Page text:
I'm worried not so much about breakage/leakage as you can just take precautions with extra padding and good packaging, but more about oxidation with the bottles being shaken up during hot weather. We're hoping to be able to submit beer for a brewing competition from South to North China, where it's currently around 38C degrees (100F).


3 Answers 3


All you can really do is ensure that your fermentation, sanitation and bottling practices are as sound as possible. You should (as you seem to) definitely expect that your beer will see the worst conditions you could think of, chiefly: heat and cold (and rapid and frequent swings between the two); and near-constant agitation.

To combat this, you'll want to do your best to exclude oxygen pickup during fermentation and (especially) packaging (as this will be the most likely source of rapidly-developing off-flavors), to cold-condition your beer (if possible) as cold as possible (to help minimize the development of haze, or worse, flakes), and to keep things as sanitary as possible (since the high temperatures will serve to exacerbate any shortcomings).

Basically: don't rack before bottling unless there's a really good reason to (and purge your vessels well with CO2 or nitrogen, if you do); cold-condition (if you can) as low as possible, to help with haze stability; bottle-condition, to help scavenge any oxygen present; fob your bottles properly (either spray a quick blast of water/sanitizer into them, or tap the bottle firmly) to ensure that you're capping on foam; and keep sanitation as tight as you possibly can.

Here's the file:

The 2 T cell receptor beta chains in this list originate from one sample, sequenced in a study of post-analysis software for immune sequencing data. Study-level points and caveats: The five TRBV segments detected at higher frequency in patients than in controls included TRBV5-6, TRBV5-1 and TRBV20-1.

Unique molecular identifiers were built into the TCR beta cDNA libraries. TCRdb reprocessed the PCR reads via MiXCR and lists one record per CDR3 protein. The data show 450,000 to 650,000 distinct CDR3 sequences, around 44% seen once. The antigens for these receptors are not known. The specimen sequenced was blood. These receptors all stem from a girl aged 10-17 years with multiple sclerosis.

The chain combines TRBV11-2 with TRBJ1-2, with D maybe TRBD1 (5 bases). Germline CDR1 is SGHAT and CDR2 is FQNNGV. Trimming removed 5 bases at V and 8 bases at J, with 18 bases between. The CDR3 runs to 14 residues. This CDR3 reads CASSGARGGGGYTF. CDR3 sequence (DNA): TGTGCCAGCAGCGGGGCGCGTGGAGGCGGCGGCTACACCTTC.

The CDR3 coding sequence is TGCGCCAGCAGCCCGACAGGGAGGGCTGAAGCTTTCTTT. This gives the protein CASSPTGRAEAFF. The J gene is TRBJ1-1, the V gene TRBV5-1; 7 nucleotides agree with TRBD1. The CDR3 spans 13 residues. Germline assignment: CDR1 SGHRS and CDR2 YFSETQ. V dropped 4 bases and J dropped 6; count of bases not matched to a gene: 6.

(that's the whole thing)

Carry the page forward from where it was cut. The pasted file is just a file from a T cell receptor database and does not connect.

You should probably also try to use nice bright beer, as too much yeast in the bottle will likely lead to off-flavors as it deteriorates.


Google for polystyrene wine storage. Those containers are great for shipping beer and you can get them in various sized.

When you have your container get bubble wrap and place a double layer of bubble wrap in the bottom of each pocket.

Cool your beer to close to 0C (32F), Don't worry, it won't freeze. Just before shipping, remove the beers from the fridge and wrap with news paper and place in pocket. Fill remaining open space with news paper, close container and have it shipped.

The bubble wrap will protect against damage from someone putting the box down hard and the news paper and polystyrene will help insulate the temperature. If you are worried that the news paper will leave odors on the bottles that the judges may pick up on, wrap your bottles in plastic (Glad/Saran wrap) before wrapping in news paper.

Put a FRAGILE and THIS SIDE UP sticker on the container. :)

Give a bottle to the postman.

  • ha ha ha ... I don't know how things are in South Africa, but in China these boxes will very likely be thrown in and out of many trucks/scooters/those 3 wheeled thingies - not matter what is written on them. And a lot of shipping companies simple refuse to handle glass.
    – Pepi
    Commented Jul 16, 2015 at 6:42
  • 1
    We have similar issues, with the addition of theft of parcels. Shipping glass is easy! It is expecting the glass to arrive in the same shape that is the issue. Commented Jul 16, 2015 at 6:57

The most reliable way to get you beer shipped in China is as checked baggage on a plane. It will be quick, partly air conditioned and only a few people will have the opportunity to throw it on the ground. I don't think you could even get on a train with bottles, because of the restrictions on liquids.

FYI, local pro brewers and european importers only ship beer warm, because refrigerated shipping is almost nonexistent in China.

  • you're in chengdu? where are you brewing?
    – Snowman
    Commented Jul 16, 2015 at 11:40
  • Mostly at home, but I'm setting up a 200L system in a local bar right now.
    – Pepi
    Commented Jul 17, 2015 at 2:07
  • Great. Let me know how it goes. I'm trying to maintain a list of all the China breweries at kunmingbeer.org but it's quite hard to keep up :p
    – Snowman
    Commented Jul 17, 2015 at 7:17

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